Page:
Saint Laurent’s Mystery Tour

Saint Laurent headed north for its A/W 2021 collection. About the exact locale, nobody knows other than – as a scouting and modelling exercise – it can’t have been very cosy.

The ouvre of the collection video is reminiscent of the 2012 Tom Cruise movie Oblivion: sweeping shots across grandiose plateaus and charcoal vistas and climbs. Anthony Vaccarello’s explantion that, “It’s the idea of a girl in a landscape where she doesn’t belong” partly matches themes from said film. But where Olga Kurylenko and Cruise pursued a return to Eden-like innocence via sci-fi action, Saint Laurent‘s girls are anchored in the secular terrain, no matter how damn cold their steel capped toes may be.

As a fashion ideal, the sparse/nature narrative runs counter to the likelihood that only very wealthy ladies in manufactured environs will wear these clothes (Kurylenko had a jumpsuit and a spaceship).

But muted colours and slivers of texture are where YSL usually takes off; metallic and muted hues [chartreuse, daikon green, burnt amber] that intergrate with and bleed from the landscape as they would a modern city, with enough suffused shine and edge that it rubs against the zeitgiest or the wilds.

Perhaps a return to the elements or a simpler ‘Eden’ is the less-is-more conclusion. YSL has always been skinny and cropped but here it’s more bare bones. Vaccarello talks about fun, but this is skimpy as deconstruction of the superflous.

Even existenially stripping is still stripping though; Vogue‘s Mark Holgate posited the look somewhere between [rock] goddess and post-punk disrepute, but is doesn’t take much imagination to see Mika Schneider in underpants as a provocation on France’s new consent laws, or at least an aggravation of the politics of sexual power.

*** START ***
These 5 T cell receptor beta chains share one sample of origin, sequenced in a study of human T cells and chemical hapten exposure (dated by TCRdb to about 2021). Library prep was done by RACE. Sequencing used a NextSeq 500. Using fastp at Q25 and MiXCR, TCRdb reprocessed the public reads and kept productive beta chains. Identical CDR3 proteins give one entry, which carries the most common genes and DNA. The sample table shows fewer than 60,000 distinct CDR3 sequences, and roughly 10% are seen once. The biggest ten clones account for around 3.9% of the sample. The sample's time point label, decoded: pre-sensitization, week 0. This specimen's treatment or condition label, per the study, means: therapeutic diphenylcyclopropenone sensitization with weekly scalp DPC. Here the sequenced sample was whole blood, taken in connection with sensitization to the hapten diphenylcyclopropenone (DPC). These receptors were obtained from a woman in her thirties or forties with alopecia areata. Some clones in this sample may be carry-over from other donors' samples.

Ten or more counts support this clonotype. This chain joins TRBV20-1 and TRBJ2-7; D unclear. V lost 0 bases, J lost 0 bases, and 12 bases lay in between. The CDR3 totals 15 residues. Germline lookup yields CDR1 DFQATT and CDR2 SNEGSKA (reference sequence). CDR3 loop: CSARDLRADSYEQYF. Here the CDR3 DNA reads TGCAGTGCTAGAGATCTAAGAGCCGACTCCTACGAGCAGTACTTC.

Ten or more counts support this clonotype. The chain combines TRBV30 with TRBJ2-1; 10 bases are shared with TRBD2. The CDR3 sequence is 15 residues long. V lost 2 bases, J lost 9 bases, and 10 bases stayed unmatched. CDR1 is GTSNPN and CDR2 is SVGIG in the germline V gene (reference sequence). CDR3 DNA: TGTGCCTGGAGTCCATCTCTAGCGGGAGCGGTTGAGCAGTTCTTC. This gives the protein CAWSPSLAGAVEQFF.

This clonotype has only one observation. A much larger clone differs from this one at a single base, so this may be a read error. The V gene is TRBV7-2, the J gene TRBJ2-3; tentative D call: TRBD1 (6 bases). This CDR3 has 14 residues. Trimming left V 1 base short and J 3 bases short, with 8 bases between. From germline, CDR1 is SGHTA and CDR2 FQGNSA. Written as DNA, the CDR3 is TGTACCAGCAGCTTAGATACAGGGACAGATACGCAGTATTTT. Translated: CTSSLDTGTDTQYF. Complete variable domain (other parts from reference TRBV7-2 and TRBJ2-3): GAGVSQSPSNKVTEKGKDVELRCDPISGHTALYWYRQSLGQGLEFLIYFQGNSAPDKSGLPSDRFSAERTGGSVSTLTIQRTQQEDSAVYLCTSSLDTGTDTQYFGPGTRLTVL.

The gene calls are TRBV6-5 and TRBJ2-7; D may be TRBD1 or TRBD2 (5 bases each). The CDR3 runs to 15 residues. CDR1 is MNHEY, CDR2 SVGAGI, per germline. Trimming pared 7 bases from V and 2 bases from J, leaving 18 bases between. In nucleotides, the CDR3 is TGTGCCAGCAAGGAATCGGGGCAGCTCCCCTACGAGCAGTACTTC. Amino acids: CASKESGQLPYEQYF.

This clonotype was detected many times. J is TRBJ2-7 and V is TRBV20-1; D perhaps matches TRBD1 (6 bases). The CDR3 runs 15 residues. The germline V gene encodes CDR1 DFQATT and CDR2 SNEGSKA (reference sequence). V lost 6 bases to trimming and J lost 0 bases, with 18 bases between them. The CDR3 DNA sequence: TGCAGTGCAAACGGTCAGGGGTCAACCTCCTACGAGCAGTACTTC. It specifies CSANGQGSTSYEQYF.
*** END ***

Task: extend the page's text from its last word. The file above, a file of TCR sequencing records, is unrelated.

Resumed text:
The line is fine: these ‘runaway’ girls – none of them beyond a size six, with miniscule busts – look like they want to challenge the Lolita paradox: that they are nothing more than desirable, and nothing less than all powerful.

Or maybe they simply want to do their own thing. Tailleurs are a middle finger push-back at any prude criticism. YSL’s eternal combination of the ‘debacle’ with the sophisticated teases us with models who may have eloped sexual or polemic definitions, but those jackets let us know who’s running the show. Layers of necklaces and other jewels consolidate the sense of grabbing what they can before they escape. Cold weather makes short thrift. This scene is only temporary


NYFW – Towards a New Kind of Fashion Show

In the absence of conventional shows at NYFW, a number of alternative presentation models have been adopted with varying degrees of success: film shorts (Christian Cowan), runway shows sans audiences (Jason Wu, Raisavenessa) and capsule-like videos in static locations (Epimonia, The Blonds).

What most of these shows highlight is the extent to which – under normal conditions – the full show adds value. We generally think we’re at the show for the clothes, but lockdown challenges this presupposition; most attempts at something like normality fall short now. What’s needed (and only been partly attempted) is a new visual medium.

C+ Plus Series attempted a digitally enhanced techno fest that matched the sci-fi garb of its Asian models. Christian Cowan broke the mould (and the fifth wall) with a comical sketch featuring Bowen Yang and Chloe Fineman that seemed part camp send up and only part fashion show.

Marcell Von Berlin just sounds serious, and the show (at an abandoned Malibu pad with panoramic views of sky and ocean) was also (ironically) weighted. But with a heavy duty techno soundtrack you got pop sultriness, even if none of the models turned out to be Dua Lipa. Outstanding colours, fine materials, a lack of compromise or toning down. It even verged on vulgarity (if not actual ugliness) from time to time. This is what I want in a fashion show – fusion with film to provide a visual feast that can stand without a crowd.